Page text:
Tech

The founder of lidar maker Velodyne is going to war with his own SPAC

David Hall, the founder of leading lidar manufacturer Velodyne, is going to war with the SPAC that acquired his company. In a letter, Hall is calling for the resignation of two of the company’s SPAC-appointed board directors, whom he blames for Velodyne’s “poor financial performance.”

It’s the latest twist in the increasingly dramatic saga of Velodyne, a top maker of the laser sensors that are viewed as crucial for the operation of autonomous vehicles. Last month, Hall was ousted as chair of the company’s board, and his wife, Marta Thoma Hall, was removed as its chief marketing officer. The board cited an investigation into “inappropriate behavior” by both Halls in its justification for their removal. Marta Hall remains a member of Velodyne’s board of directors, while David Hall resigned his position on March 2nd.

Now, David Hall is striking back by directly challenging the special purpose acquisition company, Graf Industrial Corp, that merged with Velodyne last summer. He is calling for the ouster of two of the SPAC’s chosen board members, Michael Dee and Christopher Thomas, and their replacement with an “independent” member of his own choosing.

“I will not stand idly by and watch the board squander Velodyne Lidar’s bright future with what I believe is a lack of strategic focus and poor corporate governance,” Hall writes.

Hall accuses the board of making several questionable moves in recent months, including padding Velodyne CEO Anand Gopalan’s compensation “despite knowing the company would miss its 2020 projections.” He also claims that he and his wife were censured by the board “based on an opaque, secret investigation into frivolous claims.” Hall claims he was removed as chairman and his wife’s position was terminated “without reasonable justification.”

“This seemingly retaliatory move followed our attempt to hold Dr. Gopalan more accountable for the company’s weak performance and reconstitute the board with more experienced and highly-qualified public company directors,” Hall writes.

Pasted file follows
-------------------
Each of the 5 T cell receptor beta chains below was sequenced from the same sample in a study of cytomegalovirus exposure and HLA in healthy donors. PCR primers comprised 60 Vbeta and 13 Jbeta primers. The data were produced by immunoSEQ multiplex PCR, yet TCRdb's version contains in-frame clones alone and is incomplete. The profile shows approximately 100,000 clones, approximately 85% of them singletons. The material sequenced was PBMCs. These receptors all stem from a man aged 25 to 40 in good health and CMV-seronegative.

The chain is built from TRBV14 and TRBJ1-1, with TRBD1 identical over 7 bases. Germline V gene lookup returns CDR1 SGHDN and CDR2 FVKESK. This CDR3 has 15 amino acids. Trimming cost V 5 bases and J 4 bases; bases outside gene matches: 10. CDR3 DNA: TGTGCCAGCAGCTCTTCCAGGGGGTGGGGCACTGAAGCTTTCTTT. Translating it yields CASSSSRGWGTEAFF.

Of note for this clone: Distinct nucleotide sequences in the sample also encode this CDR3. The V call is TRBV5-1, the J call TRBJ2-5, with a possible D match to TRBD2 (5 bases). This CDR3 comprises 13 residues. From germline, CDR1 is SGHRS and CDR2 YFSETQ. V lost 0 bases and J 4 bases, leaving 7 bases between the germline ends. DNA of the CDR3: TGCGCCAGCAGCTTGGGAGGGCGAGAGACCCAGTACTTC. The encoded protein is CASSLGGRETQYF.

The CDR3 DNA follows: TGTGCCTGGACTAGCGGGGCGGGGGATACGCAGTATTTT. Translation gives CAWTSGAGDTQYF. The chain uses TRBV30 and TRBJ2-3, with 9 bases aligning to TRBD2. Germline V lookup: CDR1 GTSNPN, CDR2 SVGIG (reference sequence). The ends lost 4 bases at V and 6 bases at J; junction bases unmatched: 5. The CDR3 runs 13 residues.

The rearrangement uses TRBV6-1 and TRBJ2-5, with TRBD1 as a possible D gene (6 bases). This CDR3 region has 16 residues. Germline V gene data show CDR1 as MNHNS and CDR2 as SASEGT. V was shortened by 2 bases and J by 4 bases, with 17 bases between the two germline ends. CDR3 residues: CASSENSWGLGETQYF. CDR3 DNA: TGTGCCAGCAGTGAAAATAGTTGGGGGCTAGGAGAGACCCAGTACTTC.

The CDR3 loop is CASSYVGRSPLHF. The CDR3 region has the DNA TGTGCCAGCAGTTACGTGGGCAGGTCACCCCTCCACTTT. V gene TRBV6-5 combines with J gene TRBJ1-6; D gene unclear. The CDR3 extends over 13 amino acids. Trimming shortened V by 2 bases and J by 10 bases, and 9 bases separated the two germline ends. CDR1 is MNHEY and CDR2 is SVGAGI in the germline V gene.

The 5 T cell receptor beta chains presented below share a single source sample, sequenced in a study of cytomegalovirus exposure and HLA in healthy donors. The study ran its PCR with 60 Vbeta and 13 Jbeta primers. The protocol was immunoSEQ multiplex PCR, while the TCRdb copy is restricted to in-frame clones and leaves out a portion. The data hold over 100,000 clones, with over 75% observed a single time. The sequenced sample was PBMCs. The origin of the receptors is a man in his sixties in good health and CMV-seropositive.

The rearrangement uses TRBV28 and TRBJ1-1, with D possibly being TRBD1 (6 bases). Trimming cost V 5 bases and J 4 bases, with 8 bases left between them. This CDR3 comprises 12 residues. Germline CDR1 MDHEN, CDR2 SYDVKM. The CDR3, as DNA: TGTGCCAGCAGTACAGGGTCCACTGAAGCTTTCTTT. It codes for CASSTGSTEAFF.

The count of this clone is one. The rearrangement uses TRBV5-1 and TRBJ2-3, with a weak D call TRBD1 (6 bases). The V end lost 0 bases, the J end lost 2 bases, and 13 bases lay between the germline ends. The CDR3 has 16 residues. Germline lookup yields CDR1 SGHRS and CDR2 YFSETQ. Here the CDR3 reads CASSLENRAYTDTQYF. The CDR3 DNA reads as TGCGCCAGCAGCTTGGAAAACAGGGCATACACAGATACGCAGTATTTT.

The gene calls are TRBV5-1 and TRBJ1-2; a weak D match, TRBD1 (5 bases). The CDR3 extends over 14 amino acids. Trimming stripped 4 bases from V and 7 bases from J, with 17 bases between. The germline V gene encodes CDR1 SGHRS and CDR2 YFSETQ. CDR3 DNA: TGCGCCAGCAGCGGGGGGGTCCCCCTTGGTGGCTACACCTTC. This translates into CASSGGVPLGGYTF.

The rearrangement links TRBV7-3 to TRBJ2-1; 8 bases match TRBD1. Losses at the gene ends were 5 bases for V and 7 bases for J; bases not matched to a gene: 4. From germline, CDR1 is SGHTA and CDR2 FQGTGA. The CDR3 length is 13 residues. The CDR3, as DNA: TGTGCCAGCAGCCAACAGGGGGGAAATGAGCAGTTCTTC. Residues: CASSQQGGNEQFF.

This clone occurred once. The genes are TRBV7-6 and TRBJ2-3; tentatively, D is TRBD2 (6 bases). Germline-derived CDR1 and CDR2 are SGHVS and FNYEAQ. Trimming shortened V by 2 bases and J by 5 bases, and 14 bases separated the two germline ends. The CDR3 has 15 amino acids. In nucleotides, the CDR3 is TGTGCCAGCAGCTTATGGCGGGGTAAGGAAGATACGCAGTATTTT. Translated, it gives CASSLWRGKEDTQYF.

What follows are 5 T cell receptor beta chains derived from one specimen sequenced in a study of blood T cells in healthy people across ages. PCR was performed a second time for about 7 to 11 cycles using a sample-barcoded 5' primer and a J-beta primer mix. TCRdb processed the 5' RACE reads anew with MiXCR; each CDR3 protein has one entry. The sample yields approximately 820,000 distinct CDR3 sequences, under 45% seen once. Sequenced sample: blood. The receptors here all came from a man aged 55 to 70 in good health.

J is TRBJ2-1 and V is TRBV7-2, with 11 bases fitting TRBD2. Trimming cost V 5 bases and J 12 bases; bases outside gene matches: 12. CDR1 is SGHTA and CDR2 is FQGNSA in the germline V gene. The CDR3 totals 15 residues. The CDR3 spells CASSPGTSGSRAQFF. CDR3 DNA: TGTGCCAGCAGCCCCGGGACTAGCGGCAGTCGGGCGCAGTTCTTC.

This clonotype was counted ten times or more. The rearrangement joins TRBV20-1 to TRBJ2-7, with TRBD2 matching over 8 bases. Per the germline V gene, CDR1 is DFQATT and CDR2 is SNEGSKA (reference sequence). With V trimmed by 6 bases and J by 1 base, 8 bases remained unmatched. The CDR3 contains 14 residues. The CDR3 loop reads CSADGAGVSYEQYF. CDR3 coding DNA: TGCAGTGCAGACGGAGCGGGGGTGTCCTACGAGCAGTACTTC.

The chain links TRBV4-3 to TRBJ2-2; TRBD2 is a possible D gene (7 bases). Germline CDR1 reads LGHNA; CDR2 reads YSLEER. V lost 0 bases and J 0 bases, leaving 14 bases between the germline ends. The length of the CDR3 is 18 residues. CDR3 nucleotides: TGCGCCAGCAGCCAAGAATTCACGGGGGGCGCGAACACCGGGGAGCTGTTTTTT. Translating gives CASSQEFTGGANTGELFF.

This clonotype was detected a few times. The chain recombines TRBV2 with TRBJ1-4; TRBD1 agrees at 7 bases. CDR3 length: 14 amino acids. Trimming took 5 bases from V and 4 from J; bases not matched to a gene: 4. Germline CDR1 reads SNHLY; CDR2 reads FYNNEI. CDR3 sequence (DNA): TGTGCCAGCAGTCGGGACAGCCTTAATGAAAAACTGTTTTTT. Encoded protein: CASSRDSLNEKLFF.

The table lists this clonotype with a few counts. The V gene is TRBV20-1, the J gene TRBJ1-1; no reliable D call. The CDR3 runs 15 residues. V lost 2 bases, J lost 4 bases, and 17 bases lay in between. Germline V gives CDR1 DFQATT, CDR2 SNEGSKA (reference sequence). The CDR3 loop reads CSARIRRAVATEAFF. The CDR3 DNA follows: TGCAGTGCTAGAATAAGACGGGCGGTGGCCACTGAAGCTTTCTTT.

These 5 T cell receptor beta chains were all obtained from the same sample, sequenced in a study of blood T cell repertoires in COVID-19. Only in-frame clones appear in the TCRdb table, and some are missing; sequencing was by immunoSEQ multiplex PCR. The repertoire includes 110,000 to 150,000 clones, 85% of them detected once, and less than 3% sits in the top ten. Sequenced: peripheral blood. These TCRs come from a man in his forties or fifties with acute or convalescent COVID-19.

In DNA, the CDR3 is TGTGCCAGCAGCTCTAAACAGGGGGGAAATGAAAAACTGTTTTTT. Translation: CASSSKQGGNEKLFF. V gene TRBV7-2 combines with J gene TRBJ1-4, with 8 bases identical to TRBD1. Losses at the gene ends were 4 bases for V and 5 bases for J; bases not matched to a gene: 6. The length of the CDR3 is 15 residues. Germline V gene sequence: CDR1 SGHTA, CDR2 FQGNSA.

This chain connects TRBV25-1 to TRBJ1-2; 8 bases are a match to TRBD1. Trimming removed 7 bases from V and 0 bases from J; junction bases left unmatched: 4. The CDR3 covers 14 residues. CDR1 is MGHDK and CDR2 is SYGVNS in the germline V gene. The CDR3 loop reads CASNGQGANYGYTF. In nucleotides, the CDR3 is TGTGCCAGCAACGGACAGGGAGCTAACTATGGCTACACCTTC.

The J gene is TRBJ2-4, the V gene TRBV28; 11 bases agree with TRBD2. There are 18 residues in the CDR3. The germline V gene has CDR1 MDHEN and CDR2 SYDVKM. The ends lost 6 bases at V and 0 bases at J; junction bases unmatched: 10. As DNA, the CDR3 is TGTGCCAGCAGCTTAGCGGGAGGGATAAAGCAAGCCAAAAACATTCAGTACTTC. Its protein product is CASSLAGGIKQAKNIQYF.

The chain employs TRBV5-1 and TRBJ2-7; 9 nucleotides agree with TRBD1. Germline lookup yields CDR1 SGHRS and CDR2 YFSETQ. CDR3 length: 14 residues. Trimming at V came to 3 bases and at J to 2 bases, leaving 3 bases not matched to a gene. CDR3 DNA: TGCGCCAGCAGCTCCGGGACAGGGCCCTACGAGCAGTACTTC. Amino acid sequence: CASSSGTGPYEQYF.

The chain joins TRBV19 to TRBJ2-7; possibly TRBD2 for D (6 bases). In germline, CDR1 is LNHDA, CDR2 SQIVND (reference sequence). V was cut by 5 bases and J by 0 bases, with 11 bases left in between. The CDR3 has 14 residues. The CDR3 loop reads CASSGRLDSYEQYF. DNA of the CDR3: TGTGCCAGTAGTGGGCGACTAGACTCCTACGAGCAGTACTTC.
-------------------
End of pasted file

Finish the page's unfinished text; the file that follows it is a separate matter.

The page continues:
Hall has long been revered in the world of autonomous vehicle technology as a pioneer in the use of laser sensors to enable AVs to “see” the world around them. Lidar, which stands for “light detection and ranging,” uses thousands of laser beams to sense objects and measure their distance. The cone- or cylindrical-shaped sensor perched on the roof of a vehicle has become synonymous with self-driving cars.

Ford was an early backer of Velodyne, investing $150 million in the company in 2017 along with Baidu, the Chinese search giant. Ford contributed $75 million of that total and held 13.1 million shares in the company. The automaker dissolved its stake in the lidar company earlier this month but noted that it would continue to use Velodyne’s sensors on some of its autonomous vehicles.

Hall stepped down as CEO of Velodyne in January 2020, replaced by Gopalan, the company’s chief technology officer. But Hall remained executive chairman of the board, steering the company’s major financial decisions.

In June 2020, Velodyne struck a deal with “blank check” company Graf Industrial Corp, with a market value of $1.8 billion. It was part of a wave of companies in the transportation technology space choosing to go public via SPAC and thus avoid a lot of the scrutiny that comes with a more traditional IPO.

Nearly a year later, that deal is starting to show strain. In his letter, Hall excoriates Dee and Thomas as inexperienced and unqualified. He points out that Dee’s other company, advanced recycling firm PureCycle, is itself embroiled in litigation related to his role as chief financial officer following its merger with a SPAC “with disastrous results.” Meanwhile, Thomas’ board position was changed so he wouldn’t face reelection until 2022, which Hall alleges was a move to “entrench” him for another year.

Hall’s move to strike back at Velodyne’s new parent company highlights a larger issue facing many similar SPAC deals across the industry: the question of controlling interest in the company. Hall says he owns 98,951,541 shares in Velodyne, or roughly 52 percent of the outstanding common stock, which gives him enough voting power to replace Dee and Thomas with a new board director. Hall is nominating Eric Singer, founder and managing member of VIEX Capital Advisors, for that position.

“In our view, the status quo at Velodyne Lidar is unacceptable,” Hall says. “Poor leadership and weak financial performance are not a recipe for success in the public markets. Stockholders deserve a Board that is committed to honoring its fiduciary duties and focusing on value creation.”

A spokesperson for Velodyne did not immediately respond to a request for comment.

Update May 25th, 1:35PM ET: David Hall resigned his position as a member of Velodyne’s board on March 2nd. A previous version of this story incorrectly stated that Hall was still a board member.

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